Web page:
Circular Economy in the Construction Sector

In April this year, following a four-year break, BAU, one of the world’s leading trade fairs for architecture, materials and systems, was back.

About 190,000 visitors informed themselves at the Messe München exhibition center about the innovations and trends of the 2,260 exhibitors (2019: 2,250) from 49 countries (2019: 45 countries). Halfway through the trade fair, visitor numbers almost reached the 2019 level. However, token strikes at German airports and in the regional and long-distance public transport system curbed the positive trend. According to the organizers, BAU, nevertheless, delivered a very successful result despite these general conditions.

One area of focus at the exhibition was the latest developments for sustainable and recyclable building materials. The topics of circular economy and urban mining were also on the agenda in the presentation program. The goal of the circular economy is to plan and build in a way that results in as little waste as possible, whereby materials are reused rather than disposed of, Messe München underlined.

At BAU 2023, exhibitors offered reusable products under the label “ReUsed” and the return of used products. These will then be prepared, declared as used and re-sold. Trading organizations, where regional and local builders’ merchants come together to procure products in large quantities and on favorable terms, are also saving resources. Here, purchasing is based on actual demand and specifically considers local manufacturers.

Proof, certifications, databases
There is also increasing demand for proof of the sustainability of products and building materials as part of the bidding process. However, manufacturers often find this difficult in the thicket of standards and regulations, the exhibition corporation stated. “The basis is provided by Environmental Product Declarations (EPDs), which are issued by the Institut Bauen und Umwelt (IBU), for example. They contain information about the environmental impact of building materials, construction products and building components. Product or material databases that list recyclable products are relatively new. There, manufacturers can upload their products and, if necessary, have them evaluated immediately. The product information, in turn, flows into the sustainability assessments of entire buildings, which various organizations (DGNB, BNB, BREEAM and LEED) carry out and award certifications for.”

Urban mining: Great potential for secondary raw materials
The term “urban mining” refers to removing materials that have already been built in urban areas to be reused. There is great potential for secondary raw materials. “According to the German Environment Agency, an old building with ten residential units will deliver an average of 1,500 tons of material for reuse,” the organizers of the trade fair underlined. “Figures published in 2010 indicate that the material in existing buildings and infrastructure adds up to 28 billion tons. In future, there will be material passports to document what is installed and where.”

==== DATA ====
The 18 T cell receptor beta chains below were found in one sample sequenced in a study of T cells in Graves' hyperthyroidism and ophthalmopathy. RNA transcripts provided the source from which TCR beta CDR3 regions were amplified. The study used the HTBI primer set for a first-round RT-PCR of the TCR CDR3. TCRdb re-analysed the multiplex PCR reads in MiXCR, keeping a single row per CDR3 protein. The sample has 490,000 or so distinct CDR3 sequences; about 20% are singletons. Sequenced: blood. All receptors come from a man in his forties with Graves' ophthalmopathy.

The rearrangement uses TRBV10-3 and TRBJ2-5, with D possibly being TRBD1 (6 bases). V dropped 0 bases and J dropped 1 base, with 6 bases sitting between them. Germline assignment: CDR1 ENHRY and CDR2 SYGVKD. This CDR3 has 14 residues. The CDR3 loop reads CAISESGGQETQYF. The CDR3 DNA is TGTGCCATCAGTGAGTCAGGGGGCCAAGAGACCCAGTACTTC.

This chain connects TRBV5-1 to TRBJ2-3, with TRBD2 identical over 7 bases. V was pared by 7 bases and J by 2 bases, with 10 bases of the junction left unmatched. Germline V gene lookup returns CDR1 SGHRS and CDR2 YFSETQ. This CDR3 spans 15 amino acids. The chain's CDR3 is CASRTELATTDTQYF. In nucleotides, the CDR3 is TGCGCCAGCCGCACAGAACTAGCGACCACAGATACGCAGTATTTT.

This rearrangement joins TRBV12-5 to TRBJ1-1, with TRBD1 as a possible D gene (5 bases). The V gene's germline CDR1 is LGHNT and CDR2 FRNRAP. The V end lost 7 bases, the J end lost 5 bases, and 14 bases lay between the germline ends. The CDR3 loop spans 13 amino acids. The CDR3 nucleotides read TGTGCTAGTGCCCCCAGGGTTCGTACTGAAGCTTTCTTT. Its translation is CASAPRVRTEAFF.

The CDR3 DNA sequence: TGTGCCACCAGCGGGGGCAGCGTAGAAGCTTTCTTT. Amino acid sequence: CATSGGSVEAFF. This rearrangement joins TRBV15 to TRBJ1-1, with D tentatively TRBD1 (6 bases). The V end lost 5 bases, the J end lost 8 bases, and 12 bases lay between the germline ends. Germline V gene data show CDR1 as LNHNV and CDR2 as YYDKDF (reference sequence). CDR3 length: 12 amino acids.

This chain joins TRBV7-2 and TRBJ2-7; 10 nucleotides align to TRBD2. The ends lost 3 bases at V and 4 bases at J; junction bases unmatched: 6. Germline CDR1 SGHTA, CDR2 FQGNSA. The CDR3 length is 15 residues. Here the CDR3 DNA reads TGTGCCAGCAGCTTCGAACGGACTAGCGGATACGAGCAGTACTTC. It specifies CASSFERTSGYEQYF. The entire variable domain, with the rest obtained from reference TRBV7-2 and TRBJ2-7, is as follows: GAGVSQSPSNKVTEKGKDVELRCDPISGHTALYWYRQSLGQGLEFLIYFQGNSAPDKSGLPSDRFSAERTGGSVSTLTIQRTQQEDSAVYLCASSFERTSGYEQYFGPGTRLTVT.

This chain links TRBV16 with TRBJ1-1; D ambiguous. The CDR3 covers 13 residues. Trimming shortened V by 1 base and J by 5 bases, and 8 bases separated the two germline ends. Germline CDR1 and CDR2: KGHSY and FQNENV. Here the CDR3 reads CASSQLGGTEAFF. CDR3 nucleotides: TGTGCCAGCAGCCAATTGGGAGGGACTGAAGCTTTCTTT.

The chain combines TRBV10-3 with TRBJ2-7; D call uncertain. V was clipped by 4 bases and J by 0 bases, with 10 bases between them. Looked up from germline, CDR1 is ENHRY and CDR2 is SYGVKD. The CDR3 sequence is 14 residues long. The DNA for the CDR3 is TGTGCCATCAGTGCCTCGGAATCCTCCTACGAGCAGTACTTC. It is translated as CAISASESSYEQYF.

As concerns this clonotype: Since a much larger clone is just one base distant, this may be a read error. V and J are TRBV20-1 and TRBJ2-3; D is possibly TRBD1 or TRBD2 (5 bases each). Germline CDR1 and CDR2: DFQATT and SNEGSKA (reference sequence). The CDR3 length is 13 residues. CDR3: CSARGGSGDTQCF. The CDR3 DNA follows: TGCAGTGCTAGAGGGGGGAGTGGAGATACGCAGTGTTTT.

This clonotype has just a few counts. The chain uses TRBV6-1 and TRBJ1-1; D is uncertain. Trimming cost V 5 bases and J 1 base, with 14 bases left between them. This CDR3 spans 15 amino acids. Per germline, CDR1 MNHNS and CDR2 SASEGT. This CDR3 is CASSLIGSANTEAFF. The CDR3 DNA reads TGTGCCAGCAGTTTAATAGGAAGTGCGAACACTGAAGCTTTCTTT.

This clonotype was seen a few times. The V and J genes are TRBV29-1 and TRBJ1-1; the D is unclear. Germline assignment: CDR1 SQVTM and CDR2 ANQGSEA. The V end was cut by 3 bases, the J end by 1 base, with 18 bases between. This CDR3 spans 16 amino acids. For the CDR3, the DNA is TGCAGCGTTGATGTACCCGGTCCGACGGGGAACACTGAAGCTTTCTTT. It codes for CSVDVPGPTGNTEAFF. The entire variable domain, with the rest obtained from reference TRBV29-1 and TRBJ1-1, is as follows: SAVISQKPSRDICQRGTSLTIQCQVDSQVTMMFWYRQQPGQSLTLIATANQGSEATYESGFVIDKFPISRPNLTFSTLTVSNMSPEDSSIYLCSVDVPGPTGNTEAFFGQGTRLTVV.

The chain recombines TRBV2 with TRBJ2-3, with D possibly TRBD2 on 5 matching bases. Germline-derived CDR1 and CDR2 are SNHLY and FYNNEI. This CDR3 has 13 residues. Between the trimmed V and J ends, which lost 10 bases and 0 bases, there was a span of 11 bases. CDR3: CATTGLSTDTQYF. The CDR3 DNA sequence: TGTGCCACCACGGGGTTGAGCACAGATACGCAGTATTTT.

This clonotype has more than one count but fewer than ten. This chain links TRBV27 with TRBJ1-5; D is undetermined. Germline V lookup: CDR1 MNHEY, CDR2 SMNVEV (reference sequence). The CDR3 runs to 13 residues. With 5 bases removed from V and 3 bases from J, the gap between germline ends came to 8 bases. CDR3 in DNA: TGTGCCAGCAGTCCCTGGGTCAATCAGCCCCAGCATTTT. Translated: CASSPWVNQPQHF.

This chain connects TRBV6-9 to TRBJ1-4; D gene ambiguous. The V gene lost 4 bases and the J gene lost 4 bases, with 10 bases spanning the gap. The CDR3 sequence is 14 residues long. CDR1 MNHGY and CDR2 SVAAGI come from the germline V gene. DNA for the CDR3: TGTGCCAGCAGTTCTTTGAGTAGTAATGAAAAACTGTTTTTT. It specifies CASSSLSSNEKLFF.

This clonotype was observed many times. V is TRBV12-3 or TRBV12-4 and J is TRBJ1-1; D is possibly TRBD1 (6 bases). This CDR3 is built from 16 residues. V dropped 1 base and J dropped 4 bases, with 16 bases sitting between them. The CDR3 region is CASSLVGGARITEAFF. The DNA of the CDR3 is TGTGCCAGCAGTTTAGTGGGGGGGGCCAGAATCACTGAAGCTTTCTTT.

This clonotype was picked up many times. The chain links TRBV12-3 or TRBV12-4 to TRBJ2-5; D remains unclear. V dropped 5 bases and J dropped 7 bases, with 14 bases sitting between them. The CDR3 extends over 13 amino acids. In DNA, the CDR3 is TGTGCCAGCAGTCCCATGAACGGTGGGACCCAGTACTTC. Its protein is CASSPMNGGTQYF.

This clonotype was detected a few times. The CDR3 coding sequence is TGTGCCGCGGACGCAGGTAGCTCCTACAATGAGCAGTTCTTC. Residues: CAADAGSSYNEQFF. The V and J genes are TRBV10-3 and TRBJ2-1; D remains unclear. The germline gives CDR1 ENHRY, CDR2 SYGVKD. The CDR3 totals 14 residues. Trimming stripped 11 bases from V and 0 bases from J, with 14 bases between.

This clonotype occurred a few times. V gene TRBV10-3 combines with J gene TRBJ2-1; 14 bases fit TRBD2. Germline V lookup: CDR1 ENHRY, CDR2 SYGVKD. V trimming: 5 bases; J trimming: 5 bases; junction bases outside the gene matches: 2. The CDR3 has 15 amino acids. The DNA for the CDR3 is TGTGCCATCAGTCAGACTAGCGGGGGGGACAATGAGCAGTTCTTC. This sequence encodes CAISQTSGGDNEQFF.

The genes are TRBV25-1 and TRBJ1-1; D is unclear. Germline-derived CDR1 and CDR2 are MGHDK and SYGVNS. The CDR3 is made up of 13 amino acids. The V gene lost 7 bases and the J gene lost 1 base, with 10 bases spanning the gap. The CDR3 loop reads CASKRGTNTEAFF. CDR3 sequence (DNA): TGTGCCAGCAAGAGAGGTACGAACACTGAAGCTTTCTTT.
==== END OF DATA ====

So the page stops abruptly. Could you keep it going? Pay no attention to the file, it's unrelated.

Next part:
Recycling primarily for road construction and earthworks
“It is true that more than 90 percent of the building materials that result from the processing of mineral construction and demolition waste are recycled; however, only 20 percent of that goes to asphalt and concrete production,” Messe München reported. The majority would end up as recyclate in road construction and earthworks, “not in building construction, which requires high-quality raw materials”. An additional problem would be that the recycling potential of traditional building materials such as concrete, metal, glass, brick, plastic or plaster has not yet been adequately researched for many application areas. “One of the many issues is correctly separating materials and construction products that are often glued or screwed together. This is an indispensable prerequisite for returning materials to technical or biological cycles and must therefore be taken into account during the planning phase.”

Up until now, wood is the only material to have established itself as a renewable raw material. One in four detached and duplex houses in Germany is constructed from wood. That is not the case with flax, bamboo, clay, hemp or straw: Although these materials are considered to be the building materials of the future, they are not yet ready to play a major role in architecture or replace conventional building materials, the exhibition corporation described the current situation. “When it comes to tensile and compressive strength, concrete and steel will continue to dominate, at least in the near future.”

The next edition of BAU will be held from January 13 to 17, 2025, at the Munich exhibition grounds.

(Published in GLOBAL RECYCLING Magazine 2/2023, Page 31, Photo: Messe München)